“Rigpa simply means uninvolvement in thoughts of the three times (past, present, future).” Tulku Urgyen
“Rigpa is neither caught up in the object perceived nor with the sense organ through which perception takes place. It is not caught up in the perceiving dualistic mind. Rigpa is not caught up in anything whatsoever. Rigpa is therefore described as immaculate dharmakaya, which means flawless. If rigpa were even slightly affected by some habitual tendency, you would not call it flawless. Rigpa means the state that is totally untainted by any obscuration, negative karma or habitual imprints, just like mercury remains unaffected by whatever it touches.”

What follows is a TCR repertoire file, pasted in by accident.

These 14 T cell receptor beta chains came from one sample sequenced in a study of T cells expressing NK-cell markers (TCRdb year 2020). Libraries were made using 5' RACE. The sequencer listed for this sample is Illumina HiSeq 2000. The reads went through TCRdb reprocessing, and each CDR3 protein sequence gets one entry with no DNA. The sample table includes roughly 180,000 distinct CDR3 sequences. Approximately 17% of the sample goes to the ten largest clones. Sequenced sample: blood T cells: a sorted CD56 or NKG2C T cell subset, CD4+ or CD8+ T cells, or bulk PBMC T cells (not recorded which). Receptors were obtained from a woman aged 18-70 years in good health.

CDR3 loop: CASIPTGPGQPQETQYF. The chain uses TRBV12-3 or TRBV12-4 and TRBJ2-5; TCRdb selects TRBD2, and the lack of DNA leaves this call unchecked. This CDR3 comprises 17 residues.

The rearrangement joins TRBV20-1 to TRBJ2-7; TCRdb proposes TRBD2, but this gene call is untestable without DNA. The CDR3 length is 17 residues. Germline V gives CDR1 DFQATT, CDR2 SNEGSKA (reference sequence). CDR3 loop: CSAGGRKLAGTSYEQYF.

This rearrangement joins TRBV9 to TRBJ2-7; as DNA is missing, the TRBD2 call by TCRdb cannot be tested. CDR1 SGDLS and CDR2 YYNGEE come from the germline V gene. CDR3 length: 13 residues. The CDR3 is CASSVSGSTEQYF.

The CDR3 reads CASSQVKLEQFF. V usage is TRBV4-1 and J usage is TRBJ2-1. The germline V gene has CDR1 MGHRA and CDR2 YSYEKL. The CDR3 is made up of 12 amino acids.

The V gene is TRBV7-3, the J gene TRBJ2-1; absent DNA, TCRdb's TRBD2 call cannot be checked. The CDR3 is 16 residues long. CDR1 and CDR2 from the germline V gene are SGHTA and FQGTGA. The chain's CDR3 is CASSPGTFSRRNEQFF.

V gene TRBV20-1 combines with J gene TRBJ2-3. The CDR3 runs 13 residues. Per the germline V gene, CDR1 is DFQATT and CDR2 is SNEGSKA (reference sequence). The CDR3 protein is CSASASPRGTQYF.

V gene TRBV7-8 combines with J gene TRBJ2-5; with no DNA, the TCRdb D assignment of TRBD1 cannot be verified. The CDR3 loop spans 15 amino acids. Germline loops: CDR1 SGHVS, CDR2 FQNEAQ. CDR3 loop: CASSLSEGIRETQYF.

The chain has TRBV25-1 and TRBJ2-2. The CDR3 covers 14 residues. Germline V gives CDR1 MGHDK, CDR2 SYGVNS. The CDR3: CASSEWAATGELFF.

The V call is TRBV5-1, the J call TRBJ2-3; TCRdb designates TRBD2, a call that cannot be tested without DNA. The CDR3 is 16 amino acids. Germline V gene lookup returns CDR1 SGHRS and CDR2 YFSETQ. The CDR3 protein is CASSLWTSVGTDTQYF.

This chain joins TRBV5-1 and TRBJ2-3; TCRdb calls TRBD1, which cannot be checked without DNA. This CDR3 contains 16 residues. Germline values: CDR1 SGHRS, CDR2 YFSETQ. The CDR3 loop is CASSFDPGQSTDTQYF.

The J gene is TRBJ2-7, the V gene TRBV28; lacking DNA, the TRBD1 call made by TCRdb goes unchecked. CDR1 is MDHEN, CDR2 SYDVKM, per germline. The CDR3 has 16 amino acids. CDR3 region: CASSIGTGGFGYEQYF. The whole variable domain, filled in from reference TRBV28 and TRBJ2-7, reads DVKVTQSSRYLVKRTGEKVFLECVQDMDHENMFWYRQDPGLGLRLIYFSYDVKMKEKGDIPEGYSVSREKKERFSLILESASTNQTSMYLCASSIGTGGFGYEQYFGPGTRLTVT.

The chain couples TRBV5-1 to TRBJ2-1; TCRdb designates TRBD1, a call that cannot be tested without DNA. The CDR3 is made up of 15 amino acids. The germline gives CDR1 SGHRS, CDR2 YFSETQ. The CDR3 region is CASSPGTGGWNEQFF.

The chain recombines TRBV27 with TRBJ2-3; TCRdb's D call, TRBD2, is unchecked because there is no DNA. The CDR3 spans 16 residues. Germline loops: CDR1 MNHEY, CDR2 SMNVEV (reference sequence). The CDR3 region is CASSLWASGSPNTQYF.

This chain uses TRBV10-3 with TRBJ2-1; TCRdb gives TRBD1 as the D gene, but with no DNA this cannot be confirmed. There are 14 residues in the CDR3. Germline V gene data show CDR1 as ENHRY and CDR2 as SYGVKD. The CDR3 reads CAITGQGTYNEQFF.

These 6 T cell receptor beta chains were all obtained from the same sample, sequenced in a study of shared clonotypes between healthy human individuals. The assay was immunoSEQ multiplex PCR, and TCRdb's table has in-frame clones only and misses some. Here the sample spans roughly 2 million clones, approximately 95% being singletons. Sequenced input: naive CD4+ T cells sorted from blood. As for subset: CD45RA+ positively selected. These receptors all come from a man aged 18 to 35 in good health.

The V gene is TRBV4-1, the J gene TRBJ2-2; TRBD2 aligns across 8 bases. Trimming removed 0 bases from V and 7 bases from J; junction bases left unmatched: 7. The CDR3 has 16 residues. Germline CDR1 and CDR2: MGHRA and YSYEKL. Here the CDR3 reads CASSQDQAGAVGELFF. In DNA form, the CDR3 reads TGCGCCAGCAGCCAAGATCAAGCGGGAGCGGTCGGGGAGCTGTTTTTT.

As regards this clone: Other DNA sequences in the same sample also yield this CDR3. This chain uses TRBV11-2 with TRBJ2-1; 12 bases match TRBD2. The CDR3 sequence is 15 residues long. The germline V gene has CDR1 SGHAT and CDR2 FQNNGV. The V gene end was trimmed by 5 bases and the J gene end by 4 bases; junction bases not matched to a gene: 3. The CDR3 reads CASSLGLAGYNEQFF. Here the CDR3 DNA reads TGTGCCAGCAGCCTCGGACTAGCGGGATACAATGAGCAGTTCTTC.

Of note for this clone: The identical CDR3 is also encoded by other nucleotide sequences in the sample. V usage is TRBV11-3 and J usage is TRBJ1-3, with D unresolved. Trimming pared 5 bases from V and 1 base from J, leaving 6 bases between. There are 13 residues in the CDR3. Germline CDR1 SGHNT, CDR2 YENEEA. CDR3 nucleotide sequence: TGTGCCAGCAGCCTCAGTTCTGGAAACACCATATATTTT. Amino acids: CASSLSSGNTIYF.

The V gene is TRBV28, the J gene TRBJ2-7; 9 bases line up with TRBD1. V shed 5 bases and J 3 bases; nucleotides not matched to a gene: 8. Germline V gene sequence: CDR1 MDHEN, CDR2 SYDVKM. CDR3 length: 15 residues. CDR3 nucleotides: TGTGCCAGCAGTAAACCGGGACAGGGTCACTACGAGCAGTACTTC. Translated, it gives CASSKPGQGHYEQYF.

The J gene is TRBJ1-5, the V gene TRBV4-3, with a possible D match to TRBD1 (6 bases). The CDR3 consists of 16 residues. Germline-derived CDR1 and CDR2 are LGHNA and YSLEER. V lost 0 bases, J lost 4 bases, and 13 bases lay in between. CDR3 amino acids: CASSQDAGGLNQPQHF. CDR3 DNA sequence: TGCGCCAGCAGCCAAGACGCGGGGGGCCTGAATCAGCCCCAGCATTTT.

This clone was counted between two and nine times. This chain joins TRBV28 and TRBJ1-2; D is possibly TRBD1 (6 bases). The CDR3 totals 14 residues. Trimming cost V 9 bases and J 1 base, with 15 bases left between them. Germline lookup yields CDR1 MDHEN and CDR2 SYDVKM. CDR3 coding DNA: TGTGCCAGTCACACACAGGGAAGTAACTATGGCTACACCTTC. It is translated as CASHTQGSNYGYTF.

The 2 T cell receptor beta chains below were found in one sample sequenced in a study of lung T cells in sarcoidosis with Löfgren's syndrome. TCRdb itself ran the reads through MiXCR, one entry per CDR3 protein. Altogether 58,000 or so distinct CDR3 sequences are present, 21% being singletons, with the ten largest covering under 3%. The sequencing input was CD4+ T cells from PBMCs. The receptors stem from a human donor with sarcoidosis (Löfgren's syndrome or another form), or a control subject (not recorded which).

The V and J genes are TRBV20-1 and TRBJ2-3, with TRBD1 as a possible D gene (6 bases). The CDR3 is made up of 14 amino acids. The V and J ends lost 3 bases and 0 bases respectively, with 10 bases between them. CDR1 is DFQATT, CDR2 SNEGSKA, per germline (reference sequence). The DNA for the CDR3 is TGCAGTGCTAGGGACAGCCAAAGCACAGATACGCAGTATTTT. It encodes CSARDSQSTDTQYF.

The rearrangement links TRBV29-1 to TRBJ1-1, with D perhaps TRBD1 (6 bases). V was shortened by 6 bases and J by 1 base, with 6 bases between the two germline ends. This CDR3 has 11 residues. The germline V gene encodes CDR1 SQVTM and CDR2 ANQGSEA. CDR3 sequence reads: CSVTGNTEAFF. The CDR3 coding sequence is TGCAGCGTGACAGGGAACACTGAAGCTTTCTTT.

“There is some innate stability in this (rigpa) that is present all by itself —it is not kept up deliberately. It is not that one thinks, “Now I must make myself undistracted.” That is not necessary. There is a natural sense of being undistracted.” “As It Is” volume 2
Garab Dorje taught:
“Empty Awareness” (rigpa) is always primordially present equally during moments of empty stillness as well as during moments of mental activity and turbulence.
The Dalai Lama wrote:
“As Dodrubchen says, mere ‘luminosity and knowing’ (rigpa) pervades all consciousnesses and can even be identified during the generation of a strong afflictive emotion without having to cease the six operative consciousnesses.”
“When something appears or arises, recognize it as naked, unobstructed rigpa. It should not be looked upon as an “other” at all.” (Longchenpa from his “Commentary on Basic Space”)
“Do not divide appearances as being there and awareness (rigpa) as being here. Let appearance and awareness be indivisible.” Tulku Urgyen Rinpoche